Any words I would say on this matter would not do it real justice, so I would prefer if you could just watch them for yourself. I’ll provide a few links below, please check them out.

Ef Monologue 1: https://www.youtube.com/watch?v=MwqHbasN3oM

Ef 2: https://www.youtube.com/watch?v=9m_OJPdS8_U

Ef 3: https://www.youtube.com/watch?v=yoLOXOkSqyk&nohtml5

I honestly think that these scenes speak for themselves. The Ef series didn’t have an extraordinary budget by any means. Imagine if these same scenes were done with the budget that was wasted on Unlimited Blade Works and similar anime, it could produce a spectacular artistic result.

There is another anime called Sayonara Zetsubou Sensei that uses the same techniques as effects that are found within Ef, which is hardly surprising considering they are both made by Studio Shaft. Zetsubou Sensei is a comedy while Ef is a romance-drama series, so the same techniques are used for vastly different purposes in these two works. In Zetsubou Sensei various texts would often flash quickly or be written onto the background (usually on the chalkboard) that frequently make sarcastic remarks regarding the anime industry, Japanese society or what is going on within the show itself.

Sayonara Zetsubo Sensei was made in 2007, while Ef Tale of Melodies was made in 2008. Now what has Studio Shaft done after these two works? Pretty much nothing of value. In 2009 Shaft released Bakemonogatari, which is a harem/fanservice show with supernatural elements. In Bakemonogatari they used the same effects and techniques that they used in Ef and Zetsubou Sensei….for fanservice. Talk about degradation.

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Bakemonogatari brought success to Shaft and made them famous, which is why they are still milking this fame while it lasts by pumping out more and more monogatari shows every year or so. Zetsubou and the Ef series never sold much on the other hand and as of 2016, pretty much no one talks about them. Remember earlier in the article when I said good anime don’t sell? Then consider it repeated just now.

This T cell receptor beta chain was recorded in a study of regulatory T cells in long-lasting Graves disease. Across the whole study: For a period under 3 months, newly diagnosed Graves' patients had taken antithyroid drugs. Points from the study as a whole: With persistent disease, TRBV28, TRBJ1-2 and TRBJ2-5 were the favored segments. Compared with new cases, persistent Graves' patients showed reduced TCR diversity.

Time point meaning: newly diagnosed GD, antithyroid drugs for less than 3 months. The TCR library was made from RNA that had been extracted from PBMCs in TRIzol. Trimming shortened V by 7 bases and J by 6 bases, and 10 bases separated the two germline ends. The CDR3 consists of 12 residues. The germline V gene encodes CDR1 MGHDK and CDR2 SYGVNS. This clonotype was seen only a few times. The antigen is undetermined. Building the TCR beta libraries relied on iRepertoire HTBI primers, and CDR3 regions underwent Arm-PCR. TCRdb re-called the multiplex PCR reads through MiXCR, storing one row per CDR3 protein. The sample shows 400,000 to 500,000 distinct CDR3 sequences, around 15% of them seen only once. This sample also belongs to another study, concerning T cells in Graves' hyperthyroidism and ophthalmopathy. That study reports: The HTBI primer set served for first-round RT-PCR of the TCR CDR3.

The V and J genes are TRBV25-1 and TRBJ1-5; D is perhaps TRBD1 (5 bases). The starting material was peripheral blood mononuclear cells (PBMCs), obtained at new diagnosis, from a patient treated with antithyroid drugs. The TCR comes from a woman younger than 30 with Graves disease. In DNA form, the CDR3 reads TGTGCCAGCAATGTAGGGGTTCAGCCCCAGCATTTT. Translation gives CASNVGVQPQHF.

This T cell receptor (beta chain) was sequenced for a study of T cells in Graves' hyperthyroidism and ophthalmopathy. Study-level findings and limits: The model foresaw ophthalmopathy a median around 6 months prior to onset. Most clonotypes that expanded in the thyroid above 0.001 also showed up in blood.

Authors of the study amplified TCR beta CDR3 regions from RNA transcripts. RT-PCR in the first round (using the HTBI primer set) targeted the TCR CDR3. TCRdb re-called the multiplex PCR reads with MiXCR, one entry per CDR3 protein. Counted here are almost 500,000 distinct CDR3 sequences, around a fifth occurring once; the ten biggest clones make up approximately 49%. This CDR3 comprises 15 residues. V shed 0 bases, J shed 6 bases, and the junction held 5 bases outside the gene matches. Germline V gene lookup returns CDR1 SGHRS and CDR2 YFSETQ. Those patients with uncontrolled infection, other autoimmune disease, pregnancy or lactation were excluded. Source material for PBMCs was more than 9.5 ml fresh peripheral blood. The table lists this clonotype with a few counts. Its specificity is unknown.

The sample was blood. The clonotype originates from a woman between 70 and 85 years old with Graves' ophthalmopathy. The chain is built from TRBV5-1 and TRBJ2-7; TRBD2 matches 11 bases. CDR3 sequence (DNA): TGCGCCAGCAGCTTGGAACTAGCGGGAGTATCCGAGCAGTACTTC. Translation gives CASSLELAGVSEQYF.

Imagine if either Zetsubou or Ef were successful instead of Bakemonogatari. We would have more shows like them made by Shaft instead of cheap, pretentious harems that pander to the otaku audience.

The most hilarious thing about Bakemonogatari though, is how it managed to convince hundred-thousands of people that it is something more than a mere harem. Anyone who has ever interacted with the rabid fanbase of the Monogatari series knows what I’m talking about. They will go to extreme lengths just to argue that their favourite harem/fanservice is actually some deep and mature show that you just don’t get. No it isn’t, it is generic harem and everyone was deceived into thinking it is something more due to the usage of visual effects and techniques that are almost never used in anime. Like really, other than Shaft no one really seems to use it, thus they don’t have much in terms of competition. Still the current state of the Monogatari fanbase is only more evidence to the effectiveness of visual storytelling.

Ahem. Before this becomes a Shaft and Monogatari fanbase rant, allow me to re-divert myself back to the original topic. One more anime that I would like to talk about is Texhnolyze. (Mostly just so I can name a non Shaft example of visual storytelling being used in anime.) And no, I won’t be repeating myself, because Texhnolyze uses completely different visual storytelling methods compared to the anime made by Shaft.

If your usual anime fan goes to watch Texhnolyze, then he will most likely feel bored out of his mind, eventually lose track of things, which will most likely result in him dropping the show. I’m not kidding, Texhnolyze is widely regarded as a sleep-fest by many who have attempted completing it.

This however is not because of Texhnolyze being bad or boring. It is because this show is vastly different from your average anime, which can cause some discomfort to the average anime fans who attempts to bite this piece. I would say that it is actually more similar to western movies like Taxi Driver.

The difference is that Texhnolyze does not care about entertaining its viewers, nor does it care about keeping the viewers attention, it is work that obviously exists for its own sake. Texhnolyze doesn’t hold your hand like most anime do, there is zero narration and even dialogues are rare. Indeed, if one watches the first episode of this anime, he will immediately notice a strange thing, that no words were uttered until the very end of the episode.

In your average anime, I would say that more than half of the words that are said only exists for the sake of the viewer, words for introducing the world to the viewer, words to introduce the characters, words to tell the plot, words to make sure the viewer does not get confused etc. Texhnolyze is what you get when you remove all those useless words.